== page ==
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DEXYCU (dexamethasone intraocular suspension) 9% is indicated for the treatment of postoperative inflammation.




DEXYCU is the first and only FDA-approved, single-dose, sustained-release, intracameral steroid for the treatment of postoperative inflammation.1 DEXYCU is injected at the end of cataract surgery and targets the site of inflammation with a clinical effect lasting up to 30 days in most patients.1,2 The primary efficacy endpoint for the clinical study for DEXYCU was the proportion of patients with anterior chamber cell clearing on postoperative day 8. At day 8, the percentage of patients with anterior chamber clearing was significantly lower in the DEXYCU treatment group (60%; n=94/156) compared to the placebo treatment group (20%; n=16/80).1 Here are my tips and tricks on injecting DEXYCU using the capsular bag method after cataract surgery.


Increase in Intraocular Pressure

  • Prolonged use of corticosteroids, including DEXYCU, may result in glaucoma with damage to the optic nerve, defects in visual acuity and fields of vision
  • Steroids should be used with caution in the presence of glaucoma

Delayed Healing

  • The use of steroids after cataract surgery may delay healing and increase the incidence of bleb formation
  • In those diseases causing thinning of the cornea or sclera, perforations have been known to occur with the use of corticosteroids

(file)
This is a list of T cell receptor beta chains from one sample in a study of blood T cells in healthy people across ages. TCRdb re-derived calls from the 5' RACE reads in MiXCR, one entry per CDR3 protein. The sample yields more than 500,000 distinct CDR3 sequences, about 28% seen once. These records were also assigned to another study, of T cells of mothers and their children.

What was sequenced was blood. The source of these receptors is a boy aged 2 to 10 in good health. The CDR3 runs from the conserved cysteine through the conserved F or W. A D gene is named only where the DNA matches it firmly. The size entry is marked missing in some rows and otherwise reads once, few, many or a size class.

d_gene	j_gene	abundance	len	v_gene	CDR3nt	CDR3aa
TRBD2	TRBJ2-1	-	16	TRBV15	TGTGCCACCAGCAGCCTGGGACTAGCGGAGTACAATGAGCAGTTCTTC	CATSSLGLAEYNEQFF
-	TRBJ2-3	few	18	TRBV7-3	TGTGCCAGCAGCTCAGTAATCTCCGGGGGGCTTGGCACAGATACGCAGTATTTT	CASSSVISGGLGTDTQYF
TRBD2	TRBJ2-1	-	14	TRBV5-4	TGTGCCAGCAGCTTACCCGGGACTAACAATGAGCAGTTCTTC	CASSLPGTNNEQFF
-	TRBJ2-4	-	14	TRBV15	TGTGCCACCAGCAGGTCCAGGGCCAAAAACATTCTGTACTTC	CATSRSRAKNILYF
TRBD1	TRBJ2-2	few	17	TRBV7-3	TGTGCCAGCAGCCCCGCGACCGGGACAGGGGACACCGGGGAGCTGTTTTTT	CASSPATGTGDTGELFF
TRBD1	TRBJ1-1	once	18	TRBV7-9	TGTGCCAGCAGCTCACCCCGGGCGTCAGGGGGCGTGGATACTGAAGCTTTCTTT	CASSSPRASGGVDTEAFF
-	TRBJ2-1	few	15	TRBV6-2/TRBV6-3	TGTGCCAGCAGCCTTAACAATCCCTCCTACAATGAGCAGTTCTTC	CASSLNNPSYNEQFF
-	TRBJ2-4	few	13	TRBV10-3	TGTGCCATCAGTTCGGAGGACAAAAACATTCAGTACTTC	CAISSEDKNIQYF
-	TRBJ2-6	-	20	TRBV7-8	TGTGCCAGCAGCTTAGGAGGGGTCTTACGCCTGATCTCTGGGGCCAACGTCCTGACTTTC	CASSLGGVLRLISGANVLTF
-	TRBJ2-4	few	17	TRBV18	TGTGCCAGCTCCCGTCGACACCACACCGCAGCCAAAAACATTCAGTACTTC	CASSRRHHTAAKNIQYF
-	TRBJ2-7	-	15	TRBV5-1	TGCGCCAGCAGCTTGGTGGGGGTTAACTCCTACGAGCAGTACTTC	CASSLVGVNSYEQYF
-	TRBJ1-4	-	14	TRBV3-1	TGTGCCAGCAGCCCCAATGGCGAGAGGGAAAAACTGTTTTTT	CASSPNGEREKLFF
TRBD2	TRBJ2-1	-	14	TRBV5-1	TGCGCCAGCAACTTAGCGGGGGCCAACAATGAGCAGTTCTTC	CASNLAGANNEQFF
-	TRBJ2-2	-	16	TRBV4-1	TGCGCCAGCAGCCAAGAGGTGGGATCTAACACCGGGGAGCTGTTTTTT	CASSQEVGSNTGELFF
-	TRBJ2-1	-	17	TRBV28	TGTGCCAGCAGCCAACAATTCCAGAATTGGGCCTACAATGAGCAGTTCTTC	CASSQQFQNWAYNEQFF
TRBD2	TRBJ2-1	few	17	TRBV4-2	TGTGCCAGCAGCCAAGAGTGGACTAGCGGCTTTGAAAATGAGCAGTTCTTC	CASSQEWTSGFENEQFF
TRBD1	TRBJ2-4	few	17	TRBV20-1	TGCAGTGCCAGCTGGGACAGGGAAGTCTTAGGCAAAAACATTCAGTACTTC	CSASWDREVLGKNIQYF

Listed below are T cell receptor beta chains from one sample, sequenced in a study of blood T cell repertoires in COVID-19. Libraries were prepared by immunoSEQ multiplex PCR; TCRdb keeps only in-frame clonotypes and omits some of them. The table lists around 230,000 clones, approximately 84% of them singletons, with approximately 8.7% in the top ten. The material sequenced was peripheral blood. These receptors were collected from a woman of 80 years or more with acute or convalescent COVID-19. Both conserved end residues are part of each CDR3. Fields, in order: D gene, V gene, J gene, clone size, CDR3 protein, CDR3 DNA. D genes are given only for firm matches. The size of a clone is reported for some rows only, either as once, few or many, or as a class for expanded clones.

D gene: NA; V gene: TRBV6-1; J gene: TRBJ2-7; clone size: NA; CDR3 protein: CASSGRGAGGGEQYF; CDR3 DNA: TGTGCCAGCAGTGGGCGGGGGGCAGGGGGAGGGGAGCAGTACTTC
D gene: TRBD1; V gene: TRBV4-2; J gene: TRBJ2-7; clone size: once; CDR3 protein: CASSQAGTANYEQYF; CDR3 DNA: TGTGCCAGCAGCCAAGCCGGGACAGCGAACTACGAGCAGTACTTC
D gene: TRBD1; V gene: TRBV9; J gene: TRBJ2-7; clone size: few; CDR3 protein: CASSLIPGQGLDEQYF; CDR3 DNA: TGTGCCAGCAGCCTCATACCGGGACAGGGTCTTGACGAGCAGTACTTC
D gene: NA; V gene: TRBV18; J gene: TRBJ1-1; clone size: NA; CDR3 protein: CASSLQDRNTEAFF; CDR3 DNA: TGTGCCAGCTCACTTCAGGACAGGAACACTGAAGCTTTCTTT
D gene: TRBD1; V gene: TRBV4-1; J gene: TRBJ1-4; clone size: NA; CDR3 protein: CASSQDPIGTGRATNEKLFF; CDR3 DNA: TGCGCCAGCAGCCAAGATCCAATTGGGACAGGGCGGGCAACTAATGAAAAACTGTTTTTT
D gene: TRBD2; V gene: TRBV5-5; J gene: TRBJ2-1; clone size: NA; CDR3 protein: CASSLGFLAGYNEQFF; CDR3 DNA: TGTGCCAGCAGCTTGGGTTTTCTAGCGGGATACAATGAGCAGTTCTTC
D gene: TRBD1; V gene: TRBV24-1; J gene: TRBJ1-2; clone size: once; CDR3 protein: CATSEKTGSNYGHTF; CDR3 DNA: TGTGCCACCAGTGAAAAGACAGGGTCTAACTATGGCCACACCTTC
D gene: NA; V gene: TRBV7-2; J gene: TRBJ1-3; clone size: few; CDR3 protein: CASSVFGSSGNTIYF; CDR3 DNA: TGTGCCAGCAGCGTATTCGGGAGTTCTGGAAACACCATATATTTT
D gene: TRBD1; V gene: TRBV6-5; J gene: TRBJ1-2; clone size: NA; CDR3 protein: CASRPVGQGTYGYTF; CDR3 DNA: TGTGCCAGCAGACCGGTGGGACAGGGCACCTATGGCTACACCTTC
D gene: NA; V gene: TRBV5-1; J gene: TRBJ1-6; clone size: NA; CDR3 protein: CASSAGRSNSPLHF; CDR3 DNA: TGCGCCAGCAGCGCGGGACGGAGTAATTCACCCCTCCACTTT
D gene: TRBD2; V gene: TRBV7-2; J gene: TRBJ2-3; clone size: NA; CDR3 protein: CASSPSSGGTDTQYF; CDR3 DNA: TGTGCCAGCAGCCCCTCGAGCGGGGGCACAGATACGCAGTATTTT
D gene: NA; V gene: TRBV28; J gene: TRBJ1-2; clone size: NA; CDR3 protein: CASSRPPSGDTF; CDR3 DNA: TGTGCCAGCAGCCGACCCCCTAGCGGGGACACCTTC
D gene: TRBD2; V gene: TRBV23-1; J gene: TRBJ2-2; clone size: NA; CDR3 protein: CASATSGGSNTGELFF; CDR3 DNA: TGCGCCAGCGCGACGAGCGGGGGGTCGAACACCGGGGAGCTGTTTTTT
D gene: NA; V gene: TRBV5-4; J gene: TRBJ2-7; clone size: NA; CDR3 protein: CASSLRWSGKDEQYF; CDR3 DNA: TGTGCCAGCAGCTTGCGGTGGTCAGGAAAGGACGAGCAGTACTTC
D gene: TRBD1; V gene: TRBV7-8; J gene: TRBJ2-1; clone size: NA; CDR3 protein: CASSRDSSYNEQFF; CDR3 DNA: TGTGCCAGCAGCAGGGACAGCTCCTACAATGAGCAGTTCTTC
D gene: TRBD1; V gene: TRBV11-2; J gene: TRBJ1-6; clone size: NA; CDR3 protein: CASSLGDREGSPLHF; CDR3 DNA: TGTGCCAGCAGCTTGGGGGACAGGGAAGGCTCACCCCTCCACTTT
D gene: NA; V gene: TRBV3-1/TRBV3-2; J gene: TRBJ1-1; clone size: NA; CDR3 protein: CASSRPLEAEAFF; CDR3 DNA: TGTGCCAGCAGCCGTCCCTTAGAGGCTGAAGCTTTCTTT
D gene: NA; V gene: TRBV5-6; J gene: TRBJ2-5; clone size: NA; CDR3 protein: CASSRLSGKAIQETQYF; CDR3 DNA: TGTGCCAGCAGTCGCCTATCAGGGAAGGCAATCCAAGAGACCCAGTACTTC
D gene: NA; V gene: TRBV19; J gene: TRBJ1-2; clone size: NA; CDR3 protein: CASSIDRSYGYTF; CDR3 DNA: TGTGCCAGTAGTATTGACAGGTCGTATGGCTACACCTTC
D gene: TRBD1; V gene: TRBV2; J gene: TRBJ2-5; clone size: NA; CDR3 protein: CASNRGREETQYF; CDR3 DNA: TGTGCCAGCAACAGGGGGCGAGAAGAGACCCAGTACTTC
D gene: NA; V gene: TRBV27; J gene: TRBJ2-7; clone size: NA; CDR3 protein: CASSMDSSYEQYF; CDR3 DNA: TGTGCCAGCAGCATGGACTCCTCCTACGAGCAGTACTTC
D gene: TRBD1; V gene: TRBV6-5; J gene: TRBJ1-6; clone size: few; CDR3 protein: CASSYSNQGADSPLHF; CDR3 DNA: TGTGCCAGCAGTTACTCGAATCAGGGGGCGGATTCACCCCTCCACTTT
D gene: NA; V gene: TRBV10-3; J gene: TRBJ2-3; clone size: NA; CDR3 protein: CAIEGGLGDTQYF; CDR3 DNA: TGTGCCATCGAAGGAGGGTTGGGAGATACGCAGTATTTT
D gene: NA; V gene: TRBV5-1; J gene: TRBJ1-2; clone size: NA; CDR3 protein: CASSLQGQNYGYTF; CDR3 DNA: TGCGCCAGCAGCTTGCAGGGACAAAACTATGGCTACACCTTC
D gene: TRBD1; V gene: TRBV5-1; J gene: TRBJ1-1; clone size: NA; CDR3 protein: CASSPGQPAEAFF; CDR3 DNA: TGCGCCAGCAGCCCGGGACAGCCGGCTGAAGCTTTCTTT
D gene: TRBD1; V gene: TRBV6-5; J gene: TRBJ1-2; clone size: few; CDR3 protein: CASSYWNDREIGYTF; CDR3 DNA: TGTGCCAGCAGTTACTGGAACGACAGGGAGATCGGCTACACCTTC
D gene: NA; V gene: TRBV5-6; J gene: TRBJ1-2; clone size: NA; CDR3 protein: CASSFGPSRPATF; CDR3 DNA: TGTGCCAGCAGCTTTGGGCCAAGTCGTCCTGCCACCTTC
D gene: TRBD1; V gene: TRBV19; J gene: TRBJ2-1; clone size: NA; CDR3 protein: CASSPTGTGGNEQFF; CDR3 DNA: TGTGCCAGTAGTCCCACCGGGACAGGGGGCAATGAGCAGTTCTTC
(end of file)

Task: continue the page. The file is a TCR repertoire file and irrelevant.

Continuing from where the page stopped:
Exacerbation of Infection

  • The use of DEXYCU, as with other ophthalmic corticosteroids, is not recommended in the presence of most active viral diseases of the cornea and conjunctiva including epithelial herpes simplex keratitis (dendritic keratitis), vaccinia, and varicella, and also in mycobacterial infection of the eye and fungal disease of ocular structures
  • Use of a corticosteroid in the treatment of patients with a history of herpes simplex requires caution and may prolong the course and may exacerbate the severity of many viral infections
  • Fungal infections of the cornea are particularly prone to coincidentally develop with long-term local steroid application and must be considered in any persistent corneal ulceration where a steroid has been used or is in use. Fungal culture should be taken when appropriate
  • Prolonged use of corticosteroids may suppress the host response and thus increase the hazard of secondary ocular infections. In acute purulent conditions, steroids may mask infection or enhance existing infection

Cataract Progression

  • The use of corticosteroids in phakic individuals may promote the development of posterior subcapsular cataracts


  • The most commonly reported adverse reactions occurred in 5-15% of subjects and included increases in intraocular pressure, corneal edema and iritis

Click here for full Prescribing Information for DEXYCU.